17 years ago, I worked from a hospital for 4 hours a day.

My mom was fighting cancer.

She had such ferocity and resolve to win that she was asked by the hospital personnel to share a room with an older lady.

The doctors were hoping my mom's courage is contagious.

I was struggling to close a deal with a client, but when the lady entered the room I had to end the call.  

The old lady looked around and smiled brightly.

"Good afternoon ladies, pleased to meet you. I come from a small village in the North near the sea. I can see that you're from the capital, aren't you?"

That picked my curiosity. How did she know?

"Well, you people from Sofia turned the night into a day and the day into the night. You're running, running, running, always busy, always on the phone, always chasing something. My son moved here and he changed like that as well."

Later it turned out that her son is one of Bulgaria's famous composers.

"That's why I don't like this city. I make my own living in the village. I sell my apples and am the village's largest seller." There was a warm pride in her voice.

"You're also trying to sell something, right?" she asked.

This charming lady was getting more and more interesting by the minute.

Did she speak English as well?!

"No, I don't know the language you were using. But I can tell you're selling." She chuckled happily. "I am also afraid you are lacking a big thing there. Do you want my advice?"

There are some things in life you don't do.

You don't refuse the wisdom of a charming old lady on chemo, especially when your mom who was adamant about manners, is around.

I nodded.

"First, what are you selling?" the lady brightened even more.  

I gave an explanation of the IT service I was offering to the best of my ability.

"So, it's essentially people and skills?" She probed.

My mom's face denied my intention to explain it's more complex than that.

I nodded again.

"Hmmm... lend an ear to a foolish old lady here. I will briefly explain apples. My trees require daily care - I water them, tend to the soil, and do everything I can to make them stronger to survive the storms coming their way. They pay me back with sweet fruits. People are similar, don't you think?"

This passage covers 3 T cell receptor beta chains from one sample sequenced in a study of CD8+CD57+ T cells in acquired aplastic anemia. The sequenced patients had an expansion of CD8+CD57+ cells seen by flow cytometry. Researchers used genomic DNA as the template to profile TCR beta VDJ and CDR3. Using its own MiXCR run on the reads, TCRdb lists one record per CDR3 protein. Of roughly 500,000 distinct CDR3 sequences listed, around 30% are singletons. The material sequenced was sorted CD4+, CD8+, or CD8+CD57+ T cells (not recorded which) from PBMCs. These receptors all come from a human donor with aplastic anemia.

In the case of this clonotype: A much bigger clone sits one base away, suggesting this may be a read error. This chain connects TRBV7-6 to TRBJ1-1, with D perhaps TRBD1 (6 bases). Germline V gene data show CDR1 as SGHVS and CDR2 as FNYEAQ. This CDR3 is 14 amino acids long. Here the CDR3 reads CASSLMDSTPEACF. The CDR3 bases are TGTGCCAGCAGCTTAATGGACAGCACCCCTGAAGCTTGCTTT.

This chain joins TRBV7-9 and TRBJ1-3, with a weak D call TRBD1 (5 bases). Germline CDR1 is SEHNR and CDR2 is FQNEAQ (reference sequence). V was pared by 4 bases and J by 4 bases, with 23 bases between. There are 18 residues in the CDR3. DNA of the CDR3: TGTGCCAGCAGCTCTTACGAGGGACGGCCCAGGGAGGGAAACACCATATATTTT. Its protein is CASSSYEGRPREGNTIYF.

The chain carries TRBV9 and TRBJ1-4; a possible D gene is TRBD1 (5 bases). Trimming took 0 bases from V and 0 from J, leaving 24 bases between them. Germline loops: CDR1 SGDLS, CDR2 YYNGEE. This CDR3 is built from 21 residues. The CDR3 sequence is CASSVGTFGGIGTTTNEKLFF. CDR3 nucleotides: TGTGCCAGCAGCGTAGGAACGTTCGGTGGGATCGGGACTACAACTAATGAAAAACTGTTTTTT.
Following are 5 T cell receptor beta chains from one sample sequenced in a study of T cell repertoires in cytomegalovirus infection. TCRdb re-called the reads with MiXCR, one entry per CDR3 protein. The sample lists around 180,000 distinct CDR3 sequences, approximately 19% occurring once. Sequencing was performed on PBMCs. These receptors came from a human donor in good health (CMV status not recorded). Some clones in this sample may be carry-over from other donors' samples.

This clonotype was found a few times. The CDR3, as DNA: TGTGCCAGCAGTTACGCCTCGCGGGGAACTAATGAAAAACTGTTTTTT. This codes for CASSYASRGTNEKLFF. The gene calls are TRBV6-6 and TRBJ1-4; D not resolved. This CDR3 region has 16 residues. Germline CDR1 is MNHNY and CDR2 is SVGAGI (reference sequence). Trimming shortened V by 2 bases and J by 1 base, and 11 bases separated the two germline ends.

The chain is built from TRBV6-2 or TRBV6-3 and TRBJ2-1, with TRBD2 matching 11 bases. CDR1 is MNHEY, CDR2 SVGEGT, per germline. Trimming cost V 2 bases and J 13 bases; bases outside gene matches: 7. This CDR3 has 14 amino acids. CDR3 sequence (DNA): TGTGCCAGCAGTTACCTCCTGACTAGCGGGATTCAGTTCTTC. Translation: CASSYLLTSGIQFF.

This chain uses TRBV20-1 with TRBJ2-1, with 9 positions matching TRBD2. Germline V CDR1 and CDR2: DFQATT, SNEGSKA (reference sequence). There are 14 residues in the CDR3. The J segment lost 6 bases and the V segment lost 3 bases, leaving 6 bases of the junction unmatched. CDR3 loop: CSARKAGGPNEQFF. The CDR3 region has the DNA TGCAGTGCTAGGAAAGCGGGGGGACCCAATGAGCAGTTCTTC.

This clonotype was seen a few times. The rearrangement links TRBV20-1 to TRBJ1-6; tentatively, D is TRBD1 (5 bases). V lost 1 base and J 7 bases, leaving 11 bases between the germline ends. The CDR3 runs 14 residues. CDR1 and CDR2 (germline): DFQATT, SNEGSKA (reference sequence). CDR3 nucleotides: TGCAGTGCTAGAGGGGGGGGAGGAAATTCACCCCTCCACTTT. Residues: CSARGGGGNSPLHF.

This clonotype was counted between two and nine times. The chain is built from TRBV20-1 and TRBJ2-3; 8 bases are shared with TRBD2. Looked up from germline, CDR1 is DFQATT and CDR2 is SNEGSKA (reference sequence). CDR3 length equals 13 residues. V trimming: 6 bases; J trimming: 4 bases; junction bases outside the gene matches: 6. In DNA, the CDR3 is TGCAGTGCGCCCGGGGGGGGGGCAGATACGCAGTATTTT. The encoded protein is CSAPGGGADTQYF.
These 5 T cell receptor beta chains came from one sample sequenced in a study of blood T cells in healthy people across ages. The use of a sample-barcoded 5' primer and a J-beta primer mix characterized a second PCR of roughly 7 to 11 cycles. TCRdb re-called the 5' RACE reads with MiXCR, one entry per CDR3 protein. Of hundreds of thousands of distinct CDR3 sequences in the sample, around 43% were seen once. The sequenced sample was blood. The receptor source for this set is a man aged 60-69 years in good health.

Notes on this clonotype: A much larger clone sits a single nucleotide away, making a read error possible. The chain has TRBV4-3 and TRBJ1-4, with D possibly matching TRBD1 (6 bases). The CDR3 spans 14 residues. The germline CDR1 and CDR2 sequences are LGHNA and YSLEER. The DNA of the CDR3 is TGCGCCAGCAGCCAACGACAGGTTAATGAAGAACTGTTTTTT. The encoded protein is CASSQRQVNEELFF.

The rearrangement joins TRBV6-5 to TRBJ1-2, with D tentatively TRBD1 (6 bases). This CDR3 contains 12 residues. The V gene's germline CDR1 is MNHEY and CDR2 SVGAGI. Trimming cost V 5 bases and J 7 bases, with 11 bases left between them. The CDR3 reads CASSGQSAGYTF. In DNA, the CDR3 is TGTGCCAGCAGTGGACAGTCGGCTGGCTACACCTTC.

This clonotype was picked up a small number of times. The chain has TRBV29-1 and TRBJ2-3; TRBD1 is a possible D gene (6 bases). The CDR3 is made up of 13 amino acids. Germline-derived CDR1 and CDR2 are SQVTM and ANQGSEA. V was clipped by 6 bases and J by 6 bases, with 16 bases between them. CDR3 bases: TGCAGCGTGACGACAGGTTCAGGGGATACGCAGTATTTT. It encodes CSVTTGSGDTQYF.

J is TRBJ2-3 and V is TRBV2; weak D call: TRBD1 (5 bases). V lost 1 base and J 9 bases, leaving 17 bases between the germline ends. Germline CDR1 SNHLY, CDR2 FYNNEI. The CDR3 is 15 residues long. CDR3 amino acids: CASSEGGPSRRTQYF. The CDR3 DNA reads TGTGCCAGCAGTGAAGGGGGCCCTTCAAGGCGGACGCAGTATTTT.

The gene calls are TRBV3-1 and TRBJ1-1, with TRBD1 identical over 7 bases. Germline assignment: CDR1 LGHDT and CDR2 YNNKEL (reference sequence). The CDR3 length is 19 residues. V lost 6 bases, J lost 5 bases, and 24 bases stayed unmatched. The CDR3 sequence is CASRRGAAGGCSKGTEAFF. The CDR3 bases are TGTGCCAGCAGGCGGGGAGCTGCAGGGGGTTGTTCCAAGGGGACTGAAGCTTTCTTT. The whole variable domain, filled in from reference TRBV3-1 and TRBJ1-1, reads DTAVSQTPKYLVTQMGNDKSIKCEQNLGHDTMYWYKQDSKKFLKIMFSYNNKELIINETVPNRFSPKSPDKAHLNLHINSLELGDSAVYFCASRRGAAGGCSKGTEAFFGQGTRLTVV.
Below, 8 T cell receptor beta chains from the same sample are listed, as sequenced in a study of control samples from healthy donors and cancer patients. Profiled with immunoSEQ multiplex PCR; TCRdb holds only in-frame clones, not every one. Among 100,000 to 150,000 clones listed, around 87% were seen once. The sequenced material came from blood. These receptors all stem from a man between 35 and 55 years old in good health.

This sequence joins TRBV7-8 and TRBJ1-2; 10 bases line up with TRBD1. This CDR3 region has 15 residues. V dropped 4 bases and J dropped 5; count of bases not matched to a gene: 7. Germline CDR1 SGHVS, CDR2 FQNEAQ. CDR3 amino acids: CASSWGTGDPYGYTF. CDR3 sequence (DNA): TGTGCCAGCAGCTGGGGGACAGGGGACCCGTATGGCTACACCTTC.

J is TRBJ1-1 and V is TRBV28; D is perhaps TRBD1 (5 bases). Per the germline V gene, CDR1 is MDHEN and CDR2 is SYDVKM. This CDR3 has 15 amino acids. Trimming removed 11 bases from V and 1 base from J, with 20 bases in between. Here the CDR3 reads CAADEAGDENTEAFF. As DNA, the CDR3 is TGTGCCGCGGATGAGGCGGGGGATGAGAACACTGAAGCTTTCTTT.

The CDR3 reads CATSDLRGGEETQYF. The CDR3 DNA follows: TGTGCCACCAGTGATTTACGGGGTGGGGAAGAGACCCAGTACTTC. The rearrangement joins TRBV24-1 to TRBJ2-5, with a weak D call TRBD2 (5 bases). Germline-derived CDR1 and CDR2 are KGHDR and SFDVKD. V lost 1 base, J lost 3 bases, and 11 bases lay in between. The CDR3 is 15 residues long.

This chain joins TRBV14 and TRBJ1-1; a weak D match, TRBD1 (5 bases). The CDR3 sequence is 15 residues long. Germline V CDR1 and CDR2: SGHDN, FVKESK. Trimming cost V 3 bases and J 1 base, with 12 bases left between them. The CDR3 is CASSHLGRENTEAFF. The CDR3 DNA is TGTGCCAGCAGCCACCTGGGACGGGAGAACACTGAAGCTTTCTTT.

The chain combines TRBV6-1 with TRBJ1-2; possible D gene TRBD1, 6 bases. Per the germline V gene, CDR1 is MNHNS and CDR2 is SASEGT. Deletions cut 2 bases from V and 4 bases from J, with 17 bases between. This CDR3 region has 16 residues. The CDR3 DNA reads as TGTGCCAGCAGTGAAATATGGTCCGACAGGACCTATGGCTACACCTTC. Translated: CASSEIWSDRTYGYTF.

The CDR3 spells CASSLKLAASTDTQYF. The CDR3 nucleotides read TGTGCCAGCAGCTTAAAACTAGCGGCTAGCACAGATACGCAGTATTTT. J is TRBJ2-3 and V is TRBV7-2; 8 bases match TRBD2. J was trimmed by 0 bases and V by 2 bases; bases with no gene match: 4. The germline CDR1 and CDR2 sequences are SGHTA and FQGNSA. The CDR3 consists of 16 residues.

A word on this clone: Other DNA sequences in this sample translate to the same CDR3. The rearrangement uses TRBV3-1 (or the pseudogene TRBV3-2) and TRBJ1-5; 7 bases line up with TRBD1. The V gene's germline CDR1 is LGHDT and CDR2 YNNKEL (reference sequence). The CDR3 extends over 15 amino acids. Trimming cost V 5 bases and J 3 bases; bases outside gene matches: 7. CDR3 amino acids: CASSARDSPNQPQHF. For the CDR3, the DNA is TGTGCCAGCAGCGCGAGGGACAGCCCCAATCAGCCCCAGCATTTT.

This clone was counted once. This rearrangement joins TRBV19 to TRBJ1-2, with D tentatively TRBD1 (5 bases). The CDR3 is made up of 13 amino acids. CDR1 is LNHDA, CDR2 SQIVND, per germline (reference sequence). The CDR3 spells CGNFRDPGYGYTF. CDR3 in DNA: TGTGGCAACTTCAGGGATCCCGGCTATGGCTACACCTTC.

Frankly, I was young and stupid.

Though I believed it was a beautiful metaphor I didn't understand one bit what this had to do with my client.

On the other hand, my mom's approving smile (she was a CFO, after all) inspired me to listen closely.

The lady continued:

"So, here's my secret:

The daily effort you put into apples or people is your love for growing them. And that love sells more than any quality, quantity, or price you can offer.

"And here's what I think you miss (I might be wrong as I don't speak the language)". She said.

I hear your willingness to help and the confidence that you can - it's good. But until I hear the love for your people while talking to the client, I don't think you're going to make that deal.

Maybe because of the great kindness in her voice or perhaps because my mother was wearing her "Did I raise an idiot?" face, it finally hit me.

The lady was spot on.

How come I missed telling our client that our people held internationally recognized credentials that very few people in the world could brag with?!

How come I didn't even think to position the team?!

Of course, 5 mins after I did, the client sent a contract request with a deal twice the scope we initially discussed and the relevant sweet new price.  

Not only that, I rushed into the HR office and we organized the mess of certificates our team held, so we can use them later as a backbone of our sales strategy in a majority of deals.

I got promoted.

I went on countless pieces of training, and read tons of articles and books.

Every time I read "reciprocity", "empathy", "listening to clients," and "emotional decisions," I cannot help but think about an old lady.

The one who taught me I can never be too busy to show love for people, apples, or products if I want to close a deal.

Keep learning from every person you meet,


Share this post